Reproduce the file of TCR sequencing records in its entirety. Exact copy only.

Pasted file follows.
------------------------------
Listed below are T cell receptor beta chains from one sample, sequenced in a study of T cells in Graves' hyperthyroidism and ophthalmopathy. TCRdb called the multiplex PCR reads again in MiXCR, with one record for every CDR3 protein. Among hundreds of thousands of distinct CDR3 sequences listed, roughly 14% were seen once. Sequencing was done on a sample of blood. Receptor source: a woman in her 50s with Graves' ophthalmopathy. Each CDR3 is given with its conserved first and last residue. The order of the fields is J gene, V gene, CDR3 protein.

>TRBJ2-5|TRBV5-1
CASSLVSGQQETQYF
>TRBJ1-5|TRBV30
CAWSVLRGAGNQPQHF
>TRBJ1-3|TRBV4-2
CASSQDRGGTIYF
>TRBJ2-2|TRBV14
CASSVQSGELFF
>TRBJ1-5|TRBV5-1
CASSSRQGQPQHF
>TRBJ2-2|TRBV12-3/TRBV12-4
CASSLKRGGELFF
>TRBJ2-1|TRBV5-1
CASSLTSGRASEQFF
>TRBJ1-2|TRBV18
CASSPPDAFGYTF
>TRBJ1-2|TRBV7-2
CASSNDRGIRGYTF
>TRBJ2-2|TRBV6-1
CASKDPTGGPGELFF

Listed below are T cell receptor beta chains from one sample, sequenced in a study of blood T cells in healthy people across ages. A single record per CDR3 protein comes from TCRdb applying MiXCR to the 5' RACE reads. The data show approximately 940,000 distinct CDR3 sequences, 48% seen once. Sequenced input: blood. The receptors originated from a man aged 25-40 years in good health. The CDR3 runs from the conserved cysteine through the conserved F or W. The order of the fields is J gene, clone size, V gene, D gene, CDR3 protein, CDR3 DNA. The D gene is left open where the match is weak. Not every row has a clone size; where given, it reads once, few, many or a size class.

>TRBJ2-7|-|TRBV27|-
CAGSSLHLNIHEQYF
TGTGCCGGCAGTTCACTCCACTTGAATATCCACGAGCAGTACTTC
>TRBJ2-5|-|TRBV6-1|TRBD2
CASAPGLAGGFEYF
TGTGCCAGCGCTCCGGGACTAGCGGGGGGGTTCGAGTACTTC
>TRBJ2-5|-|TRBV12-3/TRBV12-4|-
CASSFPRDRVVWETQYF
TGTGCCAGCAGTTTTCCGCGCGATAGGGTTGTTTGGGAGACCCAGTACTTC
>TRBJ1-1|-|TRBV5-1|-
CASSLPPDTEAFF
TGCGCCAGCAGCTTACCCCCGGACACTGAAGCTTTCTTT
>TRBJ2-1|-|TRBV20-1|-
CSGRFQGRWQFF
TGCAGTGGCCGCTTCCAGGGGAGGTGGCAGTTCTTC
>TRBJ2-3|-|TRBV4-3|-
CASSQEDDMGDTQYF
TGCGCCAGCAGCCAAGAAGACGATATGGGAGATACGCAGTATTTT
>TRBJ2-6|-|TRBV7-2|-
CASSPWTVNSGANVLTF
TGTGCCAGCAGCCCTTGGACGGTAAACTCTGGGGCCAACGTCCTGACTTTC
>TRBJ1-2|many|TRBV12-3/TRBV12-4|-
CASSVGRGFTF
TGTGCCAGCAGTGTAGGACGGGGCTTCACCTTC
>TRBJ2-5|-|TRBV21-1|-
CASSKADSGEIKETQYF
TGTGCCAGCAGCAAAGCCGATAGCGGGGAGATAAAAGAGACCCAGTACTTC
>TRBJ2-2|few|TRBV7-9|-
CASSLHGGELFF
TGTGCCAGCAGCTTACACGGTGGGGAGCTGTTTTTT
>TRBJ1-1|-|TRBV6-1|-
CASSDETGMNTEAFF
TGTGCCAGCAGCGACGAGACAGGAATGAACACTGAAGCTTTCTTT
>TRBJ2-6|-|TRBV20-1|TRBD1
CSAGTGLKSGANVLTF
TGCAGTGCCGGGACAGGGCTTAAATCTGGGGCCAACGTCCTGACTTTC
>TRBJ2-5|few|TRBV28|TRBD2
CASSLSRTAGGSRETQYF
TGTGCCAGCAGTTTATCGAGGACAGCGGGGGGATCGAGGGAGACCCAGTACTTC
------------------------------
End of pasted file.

Listed below are T cell receptor beta chains from one sample, sequenced in a study of T cells in Graves' hyperthyroidism and ophthalmopathy. TCRdb called the multiplex PCR reads again in MiXCR, with one record for every CDR3 protein. Among hundreds of thousands of distinct CDR3 sequences listed, roughly 14% were seen once. Sequencing was done on a sample of blood. Receptor source: a woman in her 50s with Graves' ophthalmopathy. Each CDR3 is given with its conserved first and last residue. The order of the fields is J gene, V gene, CDR3 protein.

>TRBJ2-5|TRBV5-1
CASSLVSGQQETQYF
>TRBJ1-5|TRBV30
CAWSVLRGAGNQPQHF
>TRBJ1-3|TRBV4-2
CASSQDRGGTIYF
>TRBJ2-2|TRBV14
CASSVQSGELFF
>TRBJ1-5|TRBV5-1
CASSSRQGQPQHF
>TRBJ2-2|TRBV12-3/TRBV12-4
CASSLKRGGELFF
>TRBJ2-1|TRBV5-1
CASSLTSGRASEQFF
>TRBJ1-2|TRBV18
CASSPPDAFGYTF
>TRBJ1-2|TRBV7-2
CASSNDRGIRGYTF
>TRBJ2-2|TRBV6-1
CASKDPTGGPGELFF

Listed below are T cell receptor beta chains from one sample, sequenced in a study of blood T cells in healthy people across ages. A single record per CDR3 protein comes from TCRdb applying MiXCR to the 5' RACE reads. The data show approximately 940,000 distinct CDR3 sequences, 48% seen once. Sequenced input: blood. The receptors originated from a man aged 25-40 years in good health. The CDR3 runs from the conserved cysteine through the conserved F or W. The order of the fields is J gene, clone size, V gene, D gene, CDR3 protein, CDR3 DNA. The D gene is left open where the match is weak. Not every row has a clone size; where given, it reads once, few, many or a size class.

>TRBJ2-7|-|TRBV27|-
CAGSSLHLNIHEQYF
TGTGCCGGCAGTTCACTCCACTTGAATATCCACGAGCAGTACTTC
>TRBJ2-5|-|TRBV6-1|TRBD2
CASAPGLAGGFEYF
TGTGCCAGCGCTCCGGGACTAGCGGGGGGGTTCGAGTACTTC
>TRBJ2-5|-|TRBV12-3/TRBV12-4|-
CASSFPRDRVVWETQYF
TGTGCCAGCAGTTTTCCGCGCGATAGGGTTGTTTGGGAGACCCAGTACTTC
>TRBJ1-1|-|TRBV5-1|-
CASSLPPDTEAFF
TGCGCCAGCAGCTTACCCCCGGACACTGAAGCTTTCTTT
>TRBJ2-1|-|TRBV20-1|-
CSGRFQGRWQFF
TGCAGTGGCCGCTTCCAGGGGAGGTGGCAGTTCTTC
>TRBJ2-3|-|TRBV4-3|-
CASSQEDDMGDTQYF
TGCGCCAGCAGCCAAGAAGACGATATGGGAGATACGCAGTATTTT
>TRBJ2-6|-|TRBV7-2|-
CASSPWTVNSGANVLTF
TGTGCCAGCAGCCCTTGGACGGTAAACTCTGGGGCCAACGTCCTGACTTTC
>TRBJ1-2|many|TRBV12-3/TRBV12-4|-
CASSVGRGFTF
TGTGCCAGCAGTGTAGGACGGGGCTTCACCTTC
>TRBJ2-5|-|TRBV21-1|-
CASSKADSGEIKETQYF
TGTGCCAGCAGCAAAGCCGATAGCGGGGAGATAAAAGAGACCCAGTACTTC
>TRBJ2-2|few|TRBV7-9|-
CASSLHGGELFF
TGTGCCAGCAGCTTACACGGTGGGGAGCTGTTTTTT
>TRBJ1-1|-|TRBV6-1|-
CASSDETGMNTEAFF
TGTGCCAGCAGCGACGAGACAGGAATGAACACTGAAGCTTTCTTT
>TRBJ2-6|-|TRBV20-1|TRBD1
CSAGTGLKSGANVLTF
TGCAGTGCCGGGACAGGGCTTAAATCTGGGGCCAACGTCCTGACTTTC
>TRBJ2-5|few|TRBV28|TRBD2
CASSLSRTAGGSRETQYF
TGTGCCAGCAGTTTATCGAGGACAGCGGGGGGATCGAGGGAGACCCAGTACTTC